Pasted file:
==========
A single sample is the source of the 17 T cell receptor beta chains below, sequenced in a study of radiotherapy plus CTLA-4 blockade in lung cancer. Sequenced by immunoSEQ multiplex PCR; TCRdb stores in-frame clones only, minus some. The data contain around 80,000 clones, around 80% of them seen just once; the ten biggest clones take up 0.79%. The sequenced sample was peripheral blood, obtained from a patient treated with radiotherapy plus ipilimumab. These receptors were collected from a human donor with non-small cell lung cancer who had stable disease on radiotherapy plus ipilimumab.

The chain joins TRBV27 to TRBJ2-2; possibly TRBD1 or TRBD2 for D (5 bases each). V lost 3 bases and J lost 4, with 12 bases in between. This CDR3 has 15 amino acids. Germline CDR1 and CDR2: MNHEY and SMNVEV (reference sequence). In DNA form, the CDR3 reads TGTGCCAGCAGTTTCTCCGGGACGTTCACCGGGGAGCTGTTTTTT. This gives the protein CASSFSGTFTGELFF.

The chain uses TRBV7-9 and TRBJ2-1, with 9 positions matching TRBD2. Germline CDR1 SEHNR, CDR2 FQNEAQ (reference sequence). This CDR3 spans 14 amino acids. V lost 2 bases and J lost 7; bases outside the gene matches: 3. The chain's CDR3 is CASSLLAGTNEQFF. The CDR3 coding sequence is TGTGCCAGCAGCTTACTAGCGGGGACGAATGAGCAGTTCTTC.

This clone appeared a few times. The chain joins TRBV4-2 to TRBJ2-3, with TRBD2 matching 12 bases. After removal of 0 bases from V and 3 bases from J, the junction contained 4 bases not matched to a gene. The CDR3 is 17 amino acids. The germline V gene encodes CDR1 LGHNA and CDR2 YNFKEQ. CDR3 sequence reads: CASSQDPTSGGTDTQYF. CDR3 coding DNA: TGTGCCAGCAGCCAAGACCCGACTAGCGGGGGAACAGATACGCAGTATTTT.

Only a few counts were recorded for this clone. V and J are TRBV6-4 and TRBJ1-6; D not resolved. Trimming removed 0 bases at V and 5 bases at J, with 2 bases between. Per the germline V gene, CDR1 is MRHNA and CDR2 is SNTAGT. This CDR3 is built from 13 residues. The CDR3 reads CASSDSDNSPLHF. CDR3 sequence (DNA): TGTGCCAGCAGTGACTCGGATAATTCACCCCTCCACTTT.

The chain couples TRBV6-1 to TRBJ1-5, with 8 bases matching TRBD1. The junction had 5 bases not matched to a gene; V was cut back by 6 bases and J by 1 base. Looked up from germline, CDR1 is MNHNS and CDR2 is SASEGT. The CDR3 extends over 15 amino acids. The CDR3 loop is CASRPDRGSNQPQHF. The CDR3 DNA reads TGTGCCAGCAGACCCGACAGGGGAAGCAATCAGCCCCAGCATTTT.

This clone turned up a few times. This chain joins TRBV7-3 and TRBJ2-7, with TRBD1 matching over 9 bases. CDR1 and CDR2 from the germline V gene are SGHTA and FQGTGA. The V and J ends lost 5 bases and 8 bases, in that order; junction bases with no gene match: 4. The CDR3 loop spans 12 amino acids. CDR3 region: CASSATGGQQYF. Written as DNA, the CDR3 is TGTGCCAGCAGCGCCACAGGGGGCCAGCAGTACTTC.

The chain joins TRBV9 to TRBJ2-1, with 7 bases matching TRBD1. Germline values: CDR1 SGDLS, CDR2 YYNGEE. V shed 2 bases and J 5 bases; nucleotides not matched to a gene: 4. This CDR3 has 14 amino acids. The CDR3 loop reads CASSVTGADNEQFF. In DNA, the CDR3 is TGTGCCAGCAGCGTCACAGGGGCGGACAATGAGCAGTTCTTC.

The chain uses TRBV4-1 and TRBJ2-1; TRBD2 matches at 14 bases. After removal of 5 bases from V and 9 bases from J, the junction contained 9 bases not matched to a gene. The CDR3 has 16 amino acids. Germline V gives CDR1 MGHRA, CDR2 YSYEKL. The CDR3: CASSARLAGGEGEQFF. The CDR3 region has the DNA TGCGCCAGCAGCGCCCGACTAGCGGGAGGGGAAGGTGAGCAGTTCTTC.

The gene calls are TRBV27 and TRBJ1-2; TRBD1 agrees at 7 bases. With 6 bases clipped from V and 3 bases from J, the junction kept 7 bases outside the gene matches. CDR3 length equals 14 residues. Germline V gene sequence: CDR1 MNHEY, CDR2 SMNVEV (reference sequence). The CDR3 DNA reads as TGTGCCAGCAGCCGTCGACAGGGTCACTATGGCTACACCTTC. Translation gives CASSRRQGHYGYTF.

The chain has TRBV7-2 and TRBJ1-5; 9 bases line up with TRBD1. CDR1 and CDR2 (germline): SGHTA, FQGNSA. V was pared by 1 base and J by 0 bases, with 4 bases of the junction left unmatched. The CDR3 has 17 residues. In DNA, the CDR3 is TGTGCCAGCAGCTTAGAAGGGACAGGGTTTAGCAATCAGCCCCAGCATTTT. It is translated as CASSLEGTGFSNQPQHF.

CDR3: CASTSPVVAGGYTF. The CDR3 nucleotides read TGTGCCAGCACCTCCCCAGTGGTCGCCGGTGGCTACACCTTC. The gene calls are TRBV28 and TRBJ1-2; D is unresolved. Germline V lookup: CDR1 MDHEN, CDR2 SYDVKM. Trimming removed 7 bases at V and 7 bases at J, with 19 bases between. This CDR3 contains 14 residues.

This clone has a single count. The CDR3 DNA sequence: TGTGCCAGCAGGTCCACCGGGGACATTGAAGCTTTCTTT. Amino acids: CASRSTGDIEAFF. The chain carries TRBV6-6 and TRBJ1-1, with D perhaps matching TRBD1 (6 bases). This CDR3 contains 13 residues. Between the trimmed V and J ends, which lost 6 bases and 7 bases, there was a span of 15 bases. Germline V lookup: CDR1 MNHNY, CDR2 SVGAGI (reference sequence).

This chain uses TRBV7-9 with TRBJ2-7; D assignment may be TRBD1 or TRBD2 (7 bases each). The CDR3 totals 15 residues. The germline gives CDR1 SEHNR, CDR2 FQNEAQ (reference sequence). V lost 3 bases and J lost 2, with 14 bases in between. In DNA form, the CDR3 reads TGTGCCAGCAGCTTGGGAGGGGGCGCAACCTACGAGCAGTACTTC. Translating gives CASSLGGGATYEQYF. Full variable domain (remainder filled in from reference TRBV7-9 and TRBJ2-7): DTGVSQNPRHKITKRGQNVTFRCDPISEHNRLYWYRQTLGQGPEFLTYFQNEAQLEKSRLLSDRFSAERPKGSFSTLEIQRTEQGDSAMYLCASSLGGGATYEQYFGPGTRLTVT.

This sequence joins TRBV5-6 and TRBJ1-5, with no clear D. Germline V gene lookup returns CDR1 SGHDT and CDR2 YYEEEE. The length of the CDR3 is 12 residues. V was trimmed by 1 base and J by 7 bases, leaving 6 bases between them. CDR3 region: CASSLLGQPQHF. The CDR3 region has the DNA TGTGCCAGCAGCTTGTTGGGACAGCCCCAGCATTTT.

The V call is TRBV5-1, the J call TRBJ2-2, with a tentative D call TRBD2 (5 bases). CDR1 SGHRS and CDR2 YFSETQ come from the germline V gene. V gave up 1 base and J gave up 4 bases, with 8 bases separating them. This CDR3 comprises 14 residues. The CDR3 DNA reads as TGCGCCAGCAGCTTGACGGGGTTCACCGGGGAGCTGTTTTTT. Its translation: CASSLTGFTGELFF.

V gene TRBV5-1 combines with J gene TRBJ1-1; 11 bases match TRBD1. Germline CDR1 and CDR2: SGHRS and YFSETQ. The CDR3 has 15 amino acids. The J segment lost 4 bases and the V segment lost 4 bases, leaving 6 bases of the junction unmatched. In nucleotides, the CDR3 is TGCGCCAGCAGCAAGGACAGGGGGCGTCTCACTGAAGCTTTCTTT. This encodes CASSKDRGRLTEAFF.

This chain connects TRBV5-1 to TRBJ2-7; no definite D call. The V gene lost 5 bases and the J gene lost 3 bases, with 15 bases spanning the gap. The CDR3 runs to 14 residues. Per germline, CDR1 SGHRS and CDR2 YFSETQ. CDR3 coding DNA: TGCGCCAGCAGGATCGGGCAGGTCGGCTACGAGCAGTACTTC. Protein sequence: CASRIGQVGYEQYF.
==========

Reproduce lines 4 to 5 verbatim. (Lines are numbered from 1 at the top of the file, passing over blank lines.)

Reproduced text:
This clone appeared a few times. The chain joins TRBV4-2 to TRBJ2-3, with TRBD2 matching 12 bases. After removal of 0 bases from V and 3 bases from J, the junction contained 4 bases not matched to a gene. The CDR3 is 17 amino acids. The germline V gene encodes CDR1 LGHNA and CDR2 YNFKEQ. CDR3 sequence reads: CASSQDPTSGGTDTQYF. CDR3 coding DNA: TGTGCCAGCAGCCAAGACCCGACTAGCGGGGGAACAGATACGCAGTATTTT.

Only a few counts were recorded for this clone. V and J are TRBV6-4 and TRBJ1-6; D not resolved. Trimming removed 0 bases at V and 5 bases at J, with 2 bases between. Per the germline V gene, CDR1 is MRHNA and CDR2 is SNTAGT. This CDR3 is built from 13 residues. The CDR3 reads CASSDSDNSPLHF. CDR3 sequence (DNA): TGTGCCAGCAGTGACTCGGATAATTCACCCCTCCACTTT.